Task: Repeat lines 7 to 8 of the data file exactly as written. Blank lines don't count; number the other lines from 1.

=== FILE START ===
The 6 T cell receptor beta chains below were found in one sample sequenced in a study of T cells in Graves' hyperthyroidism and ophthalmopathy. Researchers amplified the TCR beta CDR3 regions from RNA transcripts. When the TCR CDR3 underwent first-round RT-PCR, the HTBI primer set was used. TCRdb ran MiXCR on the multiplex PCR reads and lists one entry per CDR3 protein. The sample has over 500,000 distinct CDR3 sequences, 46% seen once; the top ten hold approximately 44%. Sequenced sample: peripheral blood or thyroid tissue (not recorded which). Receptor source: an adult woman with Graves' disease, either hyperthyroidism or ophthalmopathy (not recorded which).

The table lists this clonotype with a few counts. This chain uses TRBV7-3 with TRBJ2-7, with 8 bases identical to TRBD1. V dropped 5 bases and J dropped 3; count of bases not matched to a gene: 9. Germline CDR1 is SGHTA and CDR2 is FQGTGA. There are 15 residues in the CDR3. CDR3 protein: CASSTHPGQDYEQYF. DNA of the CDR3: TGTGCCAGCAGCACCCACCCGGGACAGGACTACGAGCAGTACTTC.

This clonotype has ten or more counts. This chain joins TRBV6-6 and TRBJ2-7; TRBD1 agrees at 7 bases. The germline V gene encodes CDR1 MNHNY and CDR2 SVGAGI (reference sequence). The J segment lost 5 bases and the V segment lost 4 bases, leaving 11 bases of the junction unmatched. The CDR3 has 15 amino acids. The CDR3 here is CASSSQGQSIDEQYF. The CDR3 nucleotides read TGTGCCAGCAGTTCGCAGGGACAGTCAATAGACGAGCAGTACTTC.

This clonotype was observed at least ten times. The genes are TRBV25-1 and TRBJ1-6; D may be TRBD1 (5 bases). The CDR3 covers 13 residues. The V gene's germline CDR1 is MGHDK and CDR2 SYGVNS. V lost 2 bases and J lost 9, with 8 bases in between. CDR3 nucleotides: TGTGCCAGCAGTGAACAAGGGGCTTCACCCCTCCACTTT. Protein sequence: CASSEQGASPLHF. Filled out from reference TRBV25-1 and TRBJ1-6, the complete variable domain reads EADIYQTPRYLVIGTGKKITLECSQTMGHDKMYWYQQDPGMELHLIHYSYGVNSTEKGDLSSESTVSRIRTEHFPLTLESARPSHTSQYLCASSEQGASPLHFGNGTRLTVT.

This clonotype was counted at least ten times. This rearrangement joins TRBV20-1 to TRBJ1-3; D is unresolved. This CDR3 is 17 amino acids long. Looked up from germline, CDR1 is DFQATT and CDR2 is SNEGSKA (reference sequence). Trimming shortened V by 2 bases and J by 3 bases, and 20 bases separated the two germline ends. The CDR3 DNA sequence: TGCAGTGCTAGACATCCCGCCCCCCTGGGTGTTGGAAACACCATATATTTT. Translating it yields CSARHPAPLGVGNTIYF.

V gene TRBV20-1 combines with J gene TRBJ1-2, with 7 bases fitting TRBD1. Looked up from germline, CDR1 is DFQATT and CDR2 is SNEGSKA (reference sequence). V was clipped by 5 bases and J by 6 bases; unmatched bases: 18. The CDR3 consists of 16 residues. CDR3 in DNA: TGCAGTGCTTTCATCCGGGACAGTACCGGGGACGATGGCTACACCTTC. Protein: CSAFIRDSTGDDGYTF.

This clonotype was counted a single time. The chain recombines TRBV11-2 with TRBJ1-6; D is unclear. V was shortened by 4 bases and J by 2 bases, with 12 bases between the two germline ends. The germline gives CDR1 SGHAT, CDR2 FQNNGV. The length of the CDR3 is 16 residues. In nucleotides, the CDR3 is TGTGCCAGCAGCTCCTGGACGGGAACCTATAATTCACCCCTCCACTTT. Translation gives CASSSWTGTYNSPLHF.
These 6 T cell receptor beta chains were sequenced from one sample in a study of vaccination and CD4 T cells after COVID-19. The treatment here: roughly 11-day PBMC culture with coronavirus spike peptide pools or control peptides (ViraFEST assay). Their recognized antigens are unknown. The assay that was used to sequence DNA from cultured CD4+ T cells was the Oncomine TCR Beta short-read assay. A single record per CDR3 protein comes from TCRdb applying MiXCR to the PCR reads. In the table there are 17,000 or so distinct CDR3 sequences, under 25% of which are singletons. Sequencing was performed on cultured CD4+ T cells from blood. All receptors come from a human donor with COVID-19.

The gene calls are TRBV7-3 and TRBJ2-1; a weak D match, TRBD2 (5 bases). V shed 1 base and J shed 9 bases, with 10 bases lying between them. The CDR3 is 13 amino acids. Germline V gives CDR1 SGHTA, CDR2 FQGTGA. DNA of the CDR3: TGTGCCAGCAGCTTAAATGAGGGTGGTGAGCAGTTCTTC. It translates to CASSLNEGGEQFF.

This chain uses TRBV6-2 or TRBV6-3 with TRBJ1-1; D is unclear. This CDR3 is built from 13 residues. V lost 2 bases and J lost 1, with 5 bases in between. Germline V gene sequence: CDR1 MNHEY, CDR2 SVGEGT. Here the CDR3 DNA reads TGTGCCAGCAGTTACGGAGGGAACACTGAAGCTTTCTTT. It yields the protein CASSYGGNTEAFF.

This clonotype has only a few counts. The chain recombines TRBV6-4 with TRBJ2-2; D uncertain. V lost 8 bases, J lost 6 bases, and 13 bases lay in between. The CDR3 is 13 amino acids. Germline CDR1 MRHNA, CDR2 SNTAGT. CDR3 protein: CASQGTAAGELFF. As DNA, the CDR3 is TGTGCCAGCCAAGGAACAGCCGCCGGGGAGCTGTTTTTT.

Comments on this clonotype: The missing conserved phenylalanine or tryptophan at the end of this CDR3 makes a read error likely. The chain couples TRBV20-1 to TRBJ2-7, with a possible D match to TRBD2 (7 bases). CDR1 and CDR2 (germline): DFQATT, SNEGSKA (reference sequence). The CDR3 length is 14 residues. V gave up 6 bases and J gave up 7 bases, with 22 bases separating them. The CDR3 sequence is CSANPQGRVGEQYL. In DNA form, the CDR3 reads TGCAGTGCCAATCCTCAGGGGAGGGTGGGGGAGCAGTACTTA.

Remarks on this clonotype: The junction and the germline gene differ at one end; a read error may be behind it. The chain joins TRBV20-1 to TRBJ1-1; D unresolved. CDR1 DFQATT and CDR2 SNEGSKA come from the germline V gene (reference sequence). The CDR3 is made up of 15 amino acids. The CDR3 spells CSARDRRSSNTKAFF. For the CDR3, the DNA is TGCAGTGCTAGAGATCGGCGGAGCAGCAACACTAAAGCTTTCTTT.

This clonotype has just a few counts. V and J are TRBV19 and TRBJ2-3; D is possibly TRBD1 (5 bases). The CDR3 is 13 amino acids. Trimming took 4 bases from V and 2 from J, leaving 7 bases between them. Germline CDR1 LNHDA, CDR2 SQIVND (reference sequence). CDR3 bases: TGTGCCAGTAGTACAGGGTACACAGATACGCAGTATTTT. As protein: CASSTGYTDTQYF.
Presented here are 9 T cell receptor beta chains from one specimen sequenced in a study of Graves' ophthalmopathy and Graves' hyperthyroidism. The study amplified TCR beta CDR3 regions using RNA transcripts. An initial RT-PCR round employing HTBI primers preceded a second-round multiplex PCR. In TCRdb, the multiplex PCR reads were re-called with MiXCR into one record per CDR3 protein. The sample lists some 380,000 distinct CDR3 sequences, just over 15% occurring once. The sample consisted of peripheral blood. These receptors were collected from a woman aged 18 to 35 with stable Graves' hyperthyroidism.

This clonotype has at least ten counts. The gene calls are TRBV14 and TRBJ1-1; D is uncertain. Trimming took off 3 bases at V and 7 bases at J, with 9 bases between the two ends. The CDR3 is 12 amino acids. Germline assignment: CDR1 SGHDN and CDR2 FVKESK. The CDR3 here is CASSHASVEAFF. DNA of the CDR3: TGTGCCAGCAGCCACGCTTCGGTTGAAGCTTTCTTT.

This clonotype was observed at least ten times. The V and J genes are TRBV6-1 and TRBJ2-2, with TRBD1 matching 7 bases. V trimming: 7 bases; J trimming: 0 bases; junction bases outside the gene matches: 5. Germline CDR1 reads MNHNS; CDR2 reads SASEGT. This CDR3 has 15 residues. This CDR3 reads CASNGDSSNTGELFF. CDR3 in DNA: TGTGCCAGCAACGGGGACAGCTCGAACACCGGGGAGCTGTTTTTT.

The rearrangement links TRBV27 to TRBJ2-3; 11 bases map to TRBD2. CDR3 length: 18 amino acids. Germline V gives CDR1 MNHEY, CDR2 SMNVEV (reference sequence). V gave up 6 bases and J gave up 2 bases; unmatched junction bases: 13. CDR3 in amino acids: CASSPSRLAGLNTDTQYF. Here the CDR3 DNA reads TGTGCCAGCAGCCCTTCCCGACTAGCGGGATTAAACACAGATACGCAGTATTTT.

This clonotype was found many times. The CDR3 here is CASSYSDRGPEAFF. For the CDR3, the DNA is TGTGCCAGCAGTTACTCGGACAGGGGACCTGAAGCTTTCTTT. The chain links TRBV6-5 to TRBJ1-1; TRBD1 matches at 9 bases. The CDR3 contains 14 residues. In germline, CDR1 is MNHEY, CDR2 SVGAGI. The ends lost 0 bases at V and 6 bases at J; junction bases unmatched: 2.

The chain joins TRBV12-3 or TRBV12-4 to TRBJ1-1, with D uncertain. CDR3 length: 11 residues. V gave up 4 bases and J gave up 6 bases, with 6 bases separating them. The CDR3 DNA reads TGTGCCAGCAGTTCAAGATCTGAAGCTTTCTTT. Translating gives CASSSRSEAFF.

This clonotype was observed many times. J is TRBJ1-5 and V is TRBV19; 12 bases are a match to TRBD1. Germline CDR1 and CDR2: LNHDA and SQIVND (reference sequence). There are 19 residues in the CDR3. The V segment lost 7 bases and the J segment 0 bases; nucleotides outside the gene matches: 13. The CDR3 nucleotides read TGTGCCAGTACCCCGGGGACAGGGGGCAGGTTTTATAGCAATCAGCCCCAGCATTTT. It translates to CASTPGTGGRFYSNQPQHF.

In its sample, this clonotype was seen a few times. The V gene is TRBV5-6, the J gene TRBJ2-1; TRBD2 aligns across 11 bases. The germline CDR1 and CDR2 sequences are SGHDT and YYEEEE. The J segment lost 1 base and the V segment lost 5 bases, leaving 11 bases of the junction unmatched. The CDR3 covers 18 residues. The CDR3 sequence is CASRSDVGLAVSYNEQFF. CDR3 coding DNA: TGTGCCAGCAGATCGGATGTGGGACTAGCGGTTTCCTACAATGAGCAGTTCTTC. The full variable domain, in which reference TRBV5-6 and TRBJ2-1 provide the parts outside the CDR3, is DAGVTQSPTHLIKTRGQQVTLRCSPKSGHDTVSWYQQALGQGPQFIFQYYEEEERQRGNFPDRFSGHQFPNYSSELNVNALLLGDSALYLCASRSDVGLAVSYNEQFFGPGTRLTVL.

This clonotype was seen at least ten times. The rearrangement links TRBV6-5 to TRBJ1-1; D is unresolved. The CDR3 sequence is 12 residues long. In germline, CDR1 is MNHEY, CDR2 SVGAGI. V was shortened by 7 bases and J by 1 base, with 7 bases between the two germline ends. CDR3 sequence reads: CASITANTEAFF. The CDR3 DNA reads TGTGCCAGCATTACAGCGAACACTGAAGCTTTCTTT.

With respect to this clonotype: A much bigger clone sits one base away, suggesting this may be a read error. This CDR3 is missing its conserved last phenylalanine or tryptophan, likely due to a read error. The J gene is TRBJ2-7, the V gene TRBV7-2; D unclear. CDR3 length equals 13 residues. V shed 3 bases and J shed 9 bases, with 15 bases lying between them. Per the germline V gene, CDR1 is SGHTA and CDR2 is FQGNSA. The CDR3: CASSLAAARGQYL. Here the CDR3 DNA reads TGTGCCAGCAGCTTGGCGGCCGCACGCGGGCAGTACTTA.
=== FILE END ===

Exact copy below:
This clonotype was counted a single time. The chain recombines TRBV11-2 with TRBJ1-6; D is unclear. V was shortened by 4 bases and J by 2 bases, with 12 bases between the two germline ends. The germline gives CDR1 SGHAT, CDR2 FQNNGV. The length of the CDR3 is 16 residues. In nucleotides, the CDR3 is TGTGCCAGCAGCTCCTGGACGGGAACCTATAATTCACCCCTCCACTTT. Translation gives CASSSWTGTYNSPLHF.
These 6 T cell receptor beta chains were sequenced from one sample in a study of vaccination and CD4 T cells after COVID-19. The treatment here: roughly 11-day PBMC culture with coronavirus spike peptide pools or control peptides (ViraFEST assay). Their recognized antigens are unknown. The assay that was used to sequence DNA from cultured CD4+ T cells was the Oncomine TCR Beta short-read assay. A single record per CDR3 protein comes from TCRdb applying MiXCR to the PCR reads. In the table there are 17,000 or so distinct CDR3 sequences, under 25% of which are singletons. Sequencing was performed on cultured CD4+ T cells from blood. All receptors come from a human donor with COVID-19.